Most Russian gold producers are so small, their annual profit amounts to less than the price of a Western-made bulldozer. As noted already, there are hundreds of them. Like the fauna of their regions, they migrate with the seasons and the depletion of their pickings. They have a unique culture of their own, and like prospectors in North America, they don't make easily manageable partners of established mining companies. The traditional prospectors are loosely organized in units known as artels, which collectively form the Association of Starately, headed by Victor Tarakanovsky. He claims his membership produces just over half of the sector's output each year. The association says it ranks its member artels in terms of the size of their annual gold production, but does not keep systematic data on the size of their exploration territories, or their spending on exploration and non-production activities. Some of this spending is done in conjunction with larger enterprises, the so-called zolotos, with which the artels are united in various forms of partnership.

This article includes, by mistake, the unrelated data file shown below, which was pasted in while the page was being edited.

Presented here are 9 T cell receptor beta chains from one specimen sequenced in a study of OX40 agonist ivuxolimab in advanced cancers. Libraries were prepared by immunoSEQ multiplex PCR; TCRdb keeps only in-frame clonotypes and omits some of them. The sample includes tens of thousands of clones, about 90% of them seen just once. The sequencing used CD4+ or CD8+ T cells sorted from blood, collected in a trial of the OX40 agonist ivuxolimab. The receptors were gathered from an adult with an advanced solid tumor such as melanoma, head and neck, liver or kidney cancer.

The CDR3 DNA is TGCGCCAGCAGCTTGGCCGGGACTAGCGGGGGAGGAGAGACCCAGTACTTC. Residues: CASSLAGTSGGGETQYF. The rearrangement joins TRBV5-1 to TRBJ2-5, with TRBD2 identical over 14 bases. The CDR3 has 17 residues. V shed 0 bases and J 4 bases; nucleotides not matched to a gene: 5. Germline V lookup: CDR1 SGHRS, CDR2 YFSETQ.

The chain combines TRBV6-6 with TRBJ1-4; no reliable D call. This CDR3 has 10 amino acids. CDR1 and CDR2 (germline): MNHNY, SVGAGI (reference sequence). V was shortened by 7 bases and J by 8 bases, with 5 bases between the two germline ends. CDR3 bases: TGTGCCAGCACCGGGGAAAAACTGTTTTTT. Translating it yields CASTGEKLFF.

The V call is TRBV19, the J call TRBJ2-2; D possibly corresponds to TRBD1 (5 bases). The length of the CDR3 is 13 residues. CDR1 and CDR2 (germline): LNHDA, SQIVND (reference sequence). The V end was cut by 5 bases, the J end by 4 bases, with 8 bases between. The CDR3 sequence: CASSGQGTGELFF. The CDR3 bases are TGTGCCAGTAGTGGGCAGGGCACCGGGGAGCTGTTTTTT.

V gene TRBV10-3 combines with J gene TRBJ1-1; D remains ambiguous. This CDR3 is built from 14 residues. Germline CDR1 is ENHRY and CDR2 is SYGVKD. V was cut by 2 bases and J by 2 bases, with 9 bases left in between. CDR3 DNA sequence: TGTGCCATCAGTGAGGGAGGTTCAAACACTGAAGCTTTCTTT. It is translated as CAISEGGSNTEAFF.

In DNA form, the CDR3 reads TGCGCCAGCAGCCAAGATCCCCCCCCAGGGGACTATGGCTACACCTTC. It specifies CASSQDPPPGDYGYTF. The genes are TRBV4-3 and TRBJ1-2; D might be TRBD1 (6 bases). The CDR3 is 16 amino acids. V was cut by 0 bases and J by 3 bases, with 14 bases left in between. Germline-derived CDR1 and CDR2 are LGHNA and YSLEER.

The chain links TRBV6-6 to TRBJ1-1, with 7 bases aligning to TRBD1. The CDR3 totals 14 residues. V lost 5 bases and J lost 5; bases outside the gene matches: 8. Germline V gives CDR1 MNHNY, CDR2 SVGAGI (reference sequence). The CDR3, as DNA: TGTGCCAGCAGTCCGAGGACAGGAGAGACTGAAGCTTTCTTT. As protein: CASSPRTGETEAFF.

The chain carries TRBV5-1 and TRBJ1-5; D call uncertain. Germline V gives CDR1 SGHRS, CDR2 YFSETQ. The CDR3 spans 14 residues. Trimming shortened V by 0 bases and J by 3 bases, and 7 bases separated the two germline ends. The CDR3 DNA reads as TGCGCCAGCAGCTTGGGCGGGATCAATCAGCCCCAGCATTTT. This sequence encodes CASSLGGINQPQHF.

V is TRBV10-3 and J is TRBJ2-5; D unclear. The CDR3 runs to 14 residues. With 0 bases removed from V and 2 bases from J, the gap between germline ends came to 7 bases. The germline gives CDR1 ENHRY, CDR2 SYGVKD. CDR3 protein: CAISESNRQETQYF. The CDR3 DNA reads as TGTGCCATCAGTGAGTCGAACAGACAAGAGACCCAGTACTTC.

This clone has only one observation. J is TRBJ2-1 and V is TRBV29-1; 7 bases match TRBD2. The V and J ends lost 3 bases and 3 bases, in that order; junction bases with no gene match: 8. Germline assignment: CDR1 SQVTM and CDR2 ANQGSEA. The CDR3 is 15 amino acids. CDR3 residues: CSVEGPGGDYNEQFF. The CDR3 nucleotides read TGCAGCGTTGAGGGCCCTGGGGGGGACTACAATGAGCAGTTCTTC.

It is worth noting that the active commercial banks in the gold sector have developed the view that the risk of Russian mining ventures differs considerably from one region to another. This in turn compounds the trend towards accelerating growth in some regions - Krasnoyarsk, Khabarovsk, Amur, Khakassia, Buryatia, Sverdlovsk and Magadan - and declining production in other regions, such as Sakha and Chukotka. Concern about Sakha has accentuated among Russian banks recently, following the accession of the new republic president Vyacheslav Shtirov, formerly the chief executive of diamond-miner Alrosa, and his decision to put Alrosa Invest - a unit linked to Shtirov and indirectly to Alrosa - in overall charge of state stakes in the Sakha gold-mining companies, and the deposits they are working. Alrosa Invest is leading the attack on Celtic at Nezhdaninskoye.